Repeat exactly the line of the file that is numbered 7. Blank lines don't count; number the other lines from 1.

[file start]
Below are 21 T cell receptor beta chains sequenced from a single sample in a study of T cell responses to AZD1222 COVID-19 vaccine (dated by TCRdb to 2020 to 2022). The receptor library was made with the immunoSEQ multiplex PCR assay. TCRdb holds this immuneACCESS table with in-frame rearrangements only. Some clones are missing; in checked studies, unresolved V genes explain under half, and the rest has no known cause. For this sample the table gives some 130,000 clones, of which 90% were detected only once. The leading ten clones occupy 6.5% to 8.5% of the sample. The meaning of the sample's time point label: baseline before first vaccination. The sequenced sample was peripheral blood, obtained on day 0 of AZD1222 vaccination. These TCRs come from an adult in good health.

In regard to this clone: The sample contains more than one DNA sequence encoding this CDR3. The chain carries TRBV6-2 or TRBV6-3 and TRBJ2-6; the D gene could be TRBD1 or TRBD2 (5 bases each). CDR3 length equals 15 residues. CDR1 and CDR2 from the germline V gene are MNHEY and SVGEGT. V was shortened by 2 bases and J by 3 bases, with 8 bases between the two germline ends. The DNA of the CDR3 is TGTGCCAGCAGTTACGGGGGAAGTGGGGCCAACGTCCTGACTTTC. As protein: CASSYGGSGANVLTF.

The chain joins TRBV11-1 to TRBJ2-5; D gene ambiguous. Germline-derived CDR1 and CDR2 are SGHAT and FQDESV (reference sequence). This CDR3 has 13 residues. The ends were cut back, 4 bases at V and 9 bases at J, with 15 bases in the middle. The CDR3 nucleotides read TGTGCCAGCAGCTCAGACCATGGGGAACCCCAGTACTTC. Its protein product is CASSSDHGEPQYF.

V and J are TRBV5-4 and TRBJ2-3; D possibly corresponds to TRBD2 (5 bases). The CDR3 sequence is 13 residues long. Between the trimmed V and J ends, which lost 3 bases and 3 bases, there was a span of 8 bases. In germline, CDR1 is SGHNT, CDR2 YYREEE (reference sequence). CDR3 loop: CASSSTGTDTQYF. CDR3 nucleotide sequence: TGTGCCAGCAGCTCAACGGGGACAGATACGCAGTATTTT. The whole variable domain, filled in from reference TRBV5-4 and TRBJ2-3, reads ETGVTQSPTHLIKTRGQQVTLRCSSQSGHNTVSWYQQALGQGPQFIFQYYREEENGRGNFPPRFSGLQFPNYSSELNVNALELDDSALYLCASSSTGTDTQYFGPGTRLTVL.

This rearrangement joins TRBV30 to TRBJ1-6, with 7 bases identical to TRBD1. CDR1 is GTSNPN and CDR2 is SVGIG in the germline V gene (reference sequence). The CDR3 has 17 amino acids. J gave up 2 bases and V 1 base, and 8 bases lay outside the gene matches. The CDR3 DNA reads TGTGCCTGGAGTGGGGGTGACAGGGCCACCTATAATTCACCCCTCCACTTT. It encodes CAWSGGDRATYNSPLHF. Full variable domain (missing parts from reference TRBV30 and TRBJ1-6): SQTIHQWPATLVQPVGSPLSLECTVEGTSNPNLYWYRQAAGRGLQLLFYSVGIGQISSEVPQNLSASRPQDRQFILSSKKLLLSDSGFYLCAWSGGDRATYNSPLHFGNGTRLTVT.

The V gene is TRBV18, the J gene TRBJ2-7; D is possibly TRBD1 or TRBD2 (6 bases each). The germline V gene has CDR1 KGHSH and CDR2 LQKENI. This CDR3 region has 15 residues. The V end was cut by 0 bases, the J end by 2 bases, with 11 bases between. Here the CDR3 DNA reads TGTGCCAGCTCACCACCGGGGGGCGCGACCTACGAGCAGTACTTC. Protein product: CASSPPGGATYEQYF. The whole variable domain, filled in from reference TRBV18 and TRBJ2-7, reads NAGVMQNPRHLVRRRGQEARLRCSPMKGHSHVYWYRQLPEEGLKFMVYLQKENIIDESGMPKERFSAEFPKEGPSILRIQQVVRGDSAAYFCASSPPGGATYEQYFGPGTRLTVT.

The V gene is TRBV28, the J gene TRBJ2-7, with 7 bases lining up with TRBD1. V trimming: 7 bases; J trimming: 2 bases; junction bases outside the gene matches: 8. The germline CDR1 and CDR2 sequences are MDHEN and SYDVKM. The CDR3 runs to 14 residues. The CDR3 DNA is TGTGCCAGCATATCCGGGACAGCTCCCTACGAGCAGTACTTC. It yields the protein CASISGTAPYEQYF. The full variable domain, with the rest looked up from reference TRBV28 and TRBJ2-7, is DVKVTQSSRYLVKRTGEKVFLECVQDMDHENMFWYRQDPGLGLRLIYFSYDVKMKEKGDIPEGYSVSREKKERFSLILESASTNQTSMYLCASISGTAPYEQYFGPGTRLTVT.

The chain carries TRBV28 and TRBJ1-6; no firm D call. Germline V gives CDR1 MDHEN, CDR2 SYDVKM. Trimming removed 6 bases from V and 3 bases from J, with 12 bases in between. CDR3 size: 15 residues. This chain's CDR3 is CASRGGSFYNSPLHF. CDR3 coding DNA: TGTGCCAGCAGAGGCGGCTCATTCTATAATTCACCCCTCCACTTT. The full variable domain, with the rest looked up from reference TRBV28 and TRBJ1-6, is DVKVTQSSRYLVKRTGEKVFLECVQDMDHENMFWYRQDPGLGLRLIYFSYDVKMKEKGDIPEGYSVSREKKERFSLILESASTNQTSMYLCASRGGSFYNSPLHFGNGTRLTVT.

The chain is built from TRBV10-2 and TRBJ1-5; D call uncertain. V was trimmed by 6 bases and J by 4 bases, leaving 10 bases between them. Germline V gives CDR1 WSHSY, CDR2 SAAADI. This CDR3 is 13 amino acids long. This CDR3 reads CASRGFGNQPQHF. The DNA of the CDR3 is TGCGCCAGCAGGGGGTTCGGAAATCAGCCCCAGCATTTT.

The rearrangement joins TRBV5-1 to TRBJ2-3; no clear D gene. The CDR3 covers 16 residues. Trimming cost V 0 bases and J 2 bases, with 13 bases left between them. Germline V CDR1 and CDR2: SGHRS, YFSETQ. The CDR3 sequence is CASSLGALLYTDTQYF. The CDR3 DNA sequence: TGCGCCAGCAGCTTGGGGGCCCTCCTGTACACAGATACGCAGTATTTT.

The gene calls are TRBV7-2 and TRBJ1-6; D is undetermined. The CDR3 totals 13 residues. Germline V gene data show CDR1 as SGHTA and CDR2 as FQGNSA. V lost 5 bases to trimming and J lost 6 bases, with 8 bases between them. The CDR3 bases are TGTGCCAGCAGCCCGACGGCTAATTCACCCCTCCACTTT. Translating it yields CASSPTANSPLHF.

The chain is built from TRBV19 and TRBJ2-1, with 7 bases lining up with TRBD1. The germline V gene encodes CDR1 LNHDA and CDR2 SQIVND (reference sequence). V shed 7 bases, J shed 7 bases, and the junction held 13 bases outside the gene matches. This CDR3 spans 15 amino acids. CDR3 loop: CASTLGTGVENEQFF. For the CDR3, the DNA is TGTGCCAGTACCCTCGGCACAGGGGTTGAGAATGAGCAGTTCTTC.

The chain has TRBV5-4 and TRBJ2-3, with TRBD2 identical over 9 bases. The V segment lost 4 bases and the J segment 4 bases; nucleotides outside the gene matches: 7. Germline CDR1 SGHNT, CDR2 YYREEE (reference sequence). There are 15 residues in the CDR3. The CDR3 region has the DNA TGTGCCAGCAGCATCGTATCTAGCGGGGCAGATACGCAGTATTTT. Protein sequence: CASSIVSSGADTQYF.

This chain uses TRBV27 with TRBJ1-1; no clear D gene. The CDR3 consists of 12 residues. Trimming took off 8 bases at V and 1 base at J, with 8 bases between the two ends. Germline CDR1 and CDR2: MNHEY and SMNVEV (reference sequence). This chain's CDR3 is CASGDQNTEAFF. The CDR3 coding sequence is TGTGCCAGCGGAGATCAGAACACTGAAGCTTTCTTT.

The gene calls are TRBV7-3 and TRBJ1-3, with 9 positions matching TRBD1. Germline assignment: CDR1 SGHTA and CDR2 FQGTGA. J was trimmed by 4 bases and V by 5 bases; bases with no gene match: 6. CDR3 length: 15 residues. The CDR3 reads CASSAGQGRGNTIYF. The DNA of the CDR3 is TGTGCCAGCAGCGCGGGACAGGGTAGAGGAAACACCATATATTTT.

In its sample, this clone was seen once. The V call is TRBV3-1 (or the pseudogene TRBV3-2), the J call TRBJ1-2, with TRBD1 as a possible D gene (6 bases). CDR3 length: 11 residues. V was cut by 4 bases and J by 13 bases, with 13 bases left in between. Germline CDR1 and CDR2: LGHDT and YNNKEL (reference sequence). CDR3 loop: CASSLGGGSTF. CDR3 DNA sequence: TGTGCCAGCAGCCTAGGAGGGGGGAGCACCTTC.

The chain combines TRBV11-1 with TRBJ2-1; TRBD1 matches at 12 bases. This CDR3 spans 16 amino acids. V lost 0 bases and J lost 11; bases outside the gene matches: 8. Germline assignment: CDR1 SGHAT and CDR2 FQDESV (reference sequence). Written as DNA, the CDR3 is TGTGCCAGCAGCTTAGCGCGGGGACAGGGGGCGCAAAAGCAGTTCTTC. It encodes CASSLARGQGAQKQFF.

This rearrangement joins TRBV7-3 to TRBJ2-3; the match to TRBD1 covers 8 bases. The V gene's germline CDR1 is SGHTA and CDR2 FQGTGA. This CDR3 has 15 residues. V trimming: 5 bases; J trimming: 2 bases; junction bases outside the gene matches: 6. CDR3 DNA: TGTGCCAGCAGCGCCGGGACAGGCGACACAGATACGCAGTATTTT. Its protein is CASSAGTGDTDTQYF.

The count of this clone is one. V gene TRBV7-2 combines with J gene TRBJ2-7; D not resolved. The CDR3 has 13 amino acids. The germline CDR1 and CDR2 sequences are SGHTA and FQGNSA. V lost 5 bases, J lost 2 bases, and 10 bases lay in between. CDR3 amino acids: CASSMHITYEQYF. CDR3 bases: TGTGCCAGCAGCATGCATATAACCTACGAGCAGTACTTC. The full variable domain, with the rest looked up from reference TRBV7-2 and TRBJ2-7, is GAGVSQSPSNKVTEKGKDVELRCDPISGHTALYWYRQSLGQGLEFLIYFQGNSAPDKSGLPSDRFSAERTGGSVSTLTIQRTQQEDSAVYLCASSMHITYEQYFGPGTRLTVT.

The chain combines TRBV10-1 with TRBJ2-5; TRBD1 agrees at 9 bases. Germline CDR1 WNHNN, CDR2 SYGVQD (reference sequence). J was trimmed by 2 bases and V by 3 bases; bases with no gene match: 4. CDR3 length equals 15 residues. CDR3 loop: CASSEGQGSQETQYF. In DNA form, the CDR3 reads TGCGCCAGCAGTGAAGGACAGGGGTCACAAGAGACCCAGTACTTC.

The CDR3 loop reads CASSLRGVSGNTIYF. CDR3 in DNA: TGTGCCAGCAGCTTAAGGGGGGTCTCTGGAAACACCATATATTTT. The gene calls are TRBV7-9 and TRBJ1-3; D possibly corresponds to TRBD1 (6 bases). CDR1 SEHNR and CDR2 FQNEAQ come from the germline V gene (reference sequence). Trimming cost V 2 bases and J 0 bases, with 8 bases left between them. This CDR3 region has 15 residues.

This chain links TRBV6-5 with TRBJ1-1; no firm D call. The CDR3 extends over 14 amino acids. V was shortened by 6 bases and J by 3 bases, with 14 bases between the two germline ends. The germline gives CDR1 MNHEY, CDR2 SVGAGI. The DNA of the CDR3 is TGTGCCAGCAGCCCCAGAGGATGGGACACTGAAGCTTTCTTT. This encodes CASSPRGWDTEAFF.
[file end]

The V gene is TRBV28, the J gene TRBJ2-7, with 7 bases lining up with TRBD1. V trimming: 7 bases; J trimming: 2 bases; junction bases outside the gene matches: 8. The germline CDR1 and CDR2 sequences are MDHEN and SYDVKM. The CDR3 runs to 14 residues. The CDR3 DNA is TGTGCCAGCATATCCGGGACAGCTCCCTACGAGCAGTACTTC. It yields the protein CASISGTAPYEQYF. The full variable domain, with the rest looked up from reference TRBV28 and TRBJ2-7, is DVKVTQSSRYLVKRTGEKVFLECVQDMDHENMFWYRQDPGLGLRLIYFSYDVKMKEKGDIPEGYSVSREKKERFSLILESASTNQTSMYLCASISGTAPYEQYFGPGTRLTVT.